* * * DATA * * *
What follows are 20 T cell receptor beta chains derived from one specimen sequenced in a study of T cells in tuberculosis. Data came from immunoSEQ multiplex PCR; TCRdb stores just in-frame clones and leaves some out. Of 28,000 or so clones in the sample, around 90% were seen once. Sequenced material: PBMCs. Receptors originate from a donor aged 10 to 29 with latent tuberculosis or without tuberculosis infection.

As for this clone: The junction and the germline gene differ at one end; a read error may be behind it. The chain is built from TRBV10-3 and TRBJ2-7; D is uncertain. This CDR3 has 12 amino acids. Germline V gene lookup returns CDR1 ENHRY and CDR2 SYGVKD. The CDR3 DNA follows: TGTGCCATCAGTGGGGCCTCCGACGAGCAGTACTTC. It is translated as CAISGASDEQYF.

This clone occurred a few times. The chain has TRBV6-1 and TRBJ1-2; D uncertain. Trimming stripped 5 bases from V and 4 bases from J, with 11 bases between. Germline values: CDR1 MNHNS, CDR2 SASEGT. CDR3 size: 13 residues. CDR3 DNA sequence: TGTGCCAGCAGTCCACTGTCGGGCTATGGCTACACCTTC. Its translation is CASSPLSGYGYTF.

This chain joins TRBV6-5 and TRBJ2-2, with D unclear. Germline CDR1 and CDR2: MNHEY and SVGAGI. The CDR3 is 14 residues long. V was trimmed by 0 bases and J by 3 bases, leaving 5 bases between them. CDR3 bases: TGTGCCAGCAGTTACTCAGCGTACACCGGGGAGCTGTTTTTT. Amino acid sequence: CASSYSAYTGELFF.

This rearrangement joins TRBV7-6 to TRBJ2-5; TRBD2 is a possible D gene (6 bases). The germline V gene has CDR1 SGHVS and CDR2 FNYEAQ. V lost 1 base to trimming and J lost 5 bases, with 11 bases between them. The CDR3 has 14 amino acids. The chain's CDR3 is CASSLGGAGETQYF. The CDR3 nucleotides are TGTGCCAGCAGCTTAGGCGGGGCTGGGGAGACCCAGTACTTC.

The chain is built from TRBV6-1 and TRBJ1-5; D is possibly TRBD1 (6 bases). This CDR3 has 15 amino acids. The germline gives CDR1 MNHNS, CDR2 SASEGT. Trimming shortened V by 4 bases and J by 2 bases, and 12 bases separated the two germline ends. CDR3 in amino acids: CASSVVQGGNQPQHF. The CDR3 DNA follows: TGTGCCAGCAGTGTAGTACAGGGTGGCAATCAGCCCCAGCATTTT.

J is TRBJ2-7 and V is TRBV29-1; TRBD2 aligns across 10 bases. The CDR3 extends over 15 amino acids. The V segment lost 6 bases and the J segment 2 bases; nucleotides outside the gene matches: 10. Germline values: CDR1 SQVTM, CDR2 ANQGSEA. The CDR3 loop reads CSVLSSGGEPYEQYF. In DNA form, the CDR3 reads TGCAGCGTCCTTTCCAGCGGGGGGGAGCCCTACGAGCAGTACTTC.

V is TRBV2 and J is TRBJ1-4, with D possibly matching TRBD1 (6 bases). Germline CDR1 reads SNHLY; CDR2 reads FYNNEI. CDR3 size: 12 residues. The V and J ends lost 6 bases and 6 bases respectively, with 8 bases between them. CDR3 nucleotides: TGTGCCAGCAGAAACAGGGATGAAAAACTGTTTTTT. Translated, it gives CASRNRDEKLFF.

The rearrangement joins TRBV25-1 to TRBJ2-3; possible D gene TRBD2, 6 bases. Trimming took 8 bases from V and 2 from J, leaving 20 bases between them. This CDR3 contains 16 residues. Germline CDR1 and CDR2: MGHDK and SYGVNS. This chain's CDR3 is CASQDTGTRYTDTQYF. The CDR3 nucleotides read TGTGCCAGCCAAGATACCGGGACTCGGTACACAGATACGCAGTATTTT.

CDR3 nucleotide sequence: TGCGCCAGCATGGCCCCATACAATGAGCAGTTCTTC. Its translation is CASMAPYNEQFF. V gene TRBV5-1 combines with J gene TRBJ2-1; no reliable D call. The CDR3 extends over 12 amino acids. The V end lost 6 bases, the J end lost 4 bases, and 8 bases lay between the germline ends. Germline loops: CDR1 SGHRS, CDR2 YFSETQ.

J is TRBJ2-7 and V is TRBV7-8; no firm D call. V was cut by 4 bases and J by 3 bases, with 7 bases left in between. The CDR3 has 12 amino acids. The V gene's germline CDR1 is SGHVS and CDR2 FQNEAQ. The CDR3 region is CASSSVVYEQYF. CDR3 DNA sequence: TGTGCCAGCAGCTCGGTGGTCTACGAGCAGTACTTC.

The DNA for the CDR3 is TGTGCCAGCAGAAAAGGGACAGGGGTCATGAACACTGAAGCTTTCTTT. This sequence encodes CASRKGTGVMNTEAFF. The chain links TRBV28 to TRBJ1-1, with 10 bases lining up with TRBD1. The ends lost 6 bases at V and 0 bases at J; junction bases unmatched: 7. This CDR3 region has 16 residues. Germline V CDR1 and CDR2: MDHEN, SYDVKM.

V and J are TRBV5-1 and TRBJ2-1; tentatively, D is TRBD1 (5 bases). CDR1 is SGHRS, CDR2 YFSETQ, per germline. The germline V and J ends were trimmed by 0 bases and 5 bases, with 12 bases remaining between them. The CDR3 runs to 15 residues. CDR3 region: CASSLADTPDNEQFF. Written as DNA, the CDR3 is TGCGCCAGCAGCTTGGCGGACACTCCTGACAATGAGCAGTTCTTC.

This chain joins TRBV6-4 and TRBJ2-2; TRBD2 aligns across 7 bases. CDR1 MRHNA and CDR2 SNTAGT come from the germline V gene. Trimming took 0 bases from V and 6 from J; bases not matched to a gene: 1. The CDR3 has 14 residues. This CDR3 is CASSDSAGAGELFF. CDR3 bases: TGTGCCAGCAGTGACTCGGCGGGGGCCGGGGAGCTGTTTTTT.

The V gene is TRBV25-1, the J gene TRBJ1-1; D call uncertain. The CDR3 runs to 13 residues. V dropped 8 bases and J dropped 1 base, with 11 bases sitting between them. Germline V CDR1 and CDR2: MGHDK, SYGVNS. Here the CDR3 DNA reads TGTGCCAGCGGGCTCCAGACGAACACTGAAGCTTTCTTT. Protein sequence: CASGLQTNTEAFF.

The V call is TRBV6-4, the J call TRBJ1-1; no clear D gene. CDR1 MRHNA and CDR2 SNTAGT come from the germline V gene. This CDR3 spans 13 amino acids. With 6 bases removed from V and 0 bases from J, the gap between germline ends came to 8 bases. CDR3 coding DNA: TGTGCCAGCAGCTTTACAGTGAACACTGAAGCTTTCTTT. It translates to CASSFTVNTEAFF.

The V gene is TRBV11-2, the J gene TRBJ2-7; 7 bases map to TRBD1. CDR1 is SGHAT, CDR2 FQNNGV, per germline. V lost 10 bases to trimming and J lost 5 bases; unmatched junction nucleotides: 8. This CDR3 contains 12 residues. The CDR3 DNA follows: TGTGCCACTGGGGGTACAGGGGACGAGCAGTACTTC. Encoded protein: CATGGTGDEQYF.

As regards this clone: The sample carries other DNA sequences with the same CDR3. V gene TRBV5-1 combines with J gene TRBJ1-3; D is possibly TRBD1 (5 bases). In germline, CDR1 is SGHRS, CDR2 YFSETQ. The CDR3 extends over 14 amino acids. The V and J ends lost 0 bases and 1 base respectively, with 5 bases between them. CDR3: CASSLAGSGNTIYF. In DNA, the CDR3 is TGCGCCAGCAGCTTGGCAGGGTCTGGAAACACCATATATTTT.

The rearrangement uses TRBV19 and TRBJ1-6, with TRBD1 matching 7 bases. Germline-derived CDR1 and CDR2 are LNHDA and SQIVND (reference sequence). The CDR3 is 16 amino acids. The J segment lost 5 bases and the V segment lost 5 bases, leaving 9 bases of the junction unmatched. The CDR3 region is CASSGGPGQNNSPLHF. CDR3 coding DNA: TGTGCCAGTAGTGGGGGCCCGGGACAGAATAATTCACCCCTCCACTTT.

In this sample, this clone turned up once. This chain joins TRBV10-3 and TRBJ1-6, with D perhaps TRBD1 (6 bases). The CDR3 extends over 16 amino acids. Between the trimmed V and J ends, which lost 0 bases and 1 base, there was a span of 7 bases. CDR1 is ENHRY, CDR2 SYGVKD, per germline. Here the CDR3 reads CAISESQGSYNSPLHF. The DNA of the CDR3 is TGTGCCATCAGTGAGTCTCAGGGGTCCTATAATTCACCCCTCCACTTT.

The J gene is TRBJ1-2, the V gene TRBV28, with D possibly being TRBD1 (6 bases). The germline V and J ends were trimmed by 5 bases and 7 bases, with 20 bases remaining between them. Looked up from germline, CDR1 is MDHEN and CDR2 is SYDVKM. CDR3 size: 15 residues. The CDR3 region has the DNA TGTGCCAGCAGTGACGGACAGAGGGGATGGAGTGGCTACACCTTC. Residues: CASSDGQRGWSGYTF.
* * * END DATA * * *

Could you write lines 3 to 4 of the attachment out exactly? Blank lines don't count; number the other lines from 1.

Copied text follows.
This clone occurred a few times. The chain has TRBV6-1 and TRBJ1-2; D uncertain. Trimming stripped 5 bases from V and 4 bases from J, with 11 bases between. Germline values: CDR1 MNHNS, CDR2 SASEGT. CDR3 size: 13 residues. CDR3 DNA sequence: TGTGCCAGCAGTCCACTGTCGGGCTATGGCTACACCTTC. Its translation is CASSPLSGYGYTF.

This chain joins TRBV6-5 and TRBJ2-2, with D unclear. Germline CDR1 and CDR2: MNHEY and SVGAGI. The CDR3 is 14 residues long. V was trimmed by 0 bases and J by 3 bases, leaving 5 bases between them. CDR3 bases: TGTGCCAGCAGTTACTCAGCGTACACCGGGGAGCTGTTTTTT. Amino acid sequence: CASSYSAYTGELFF.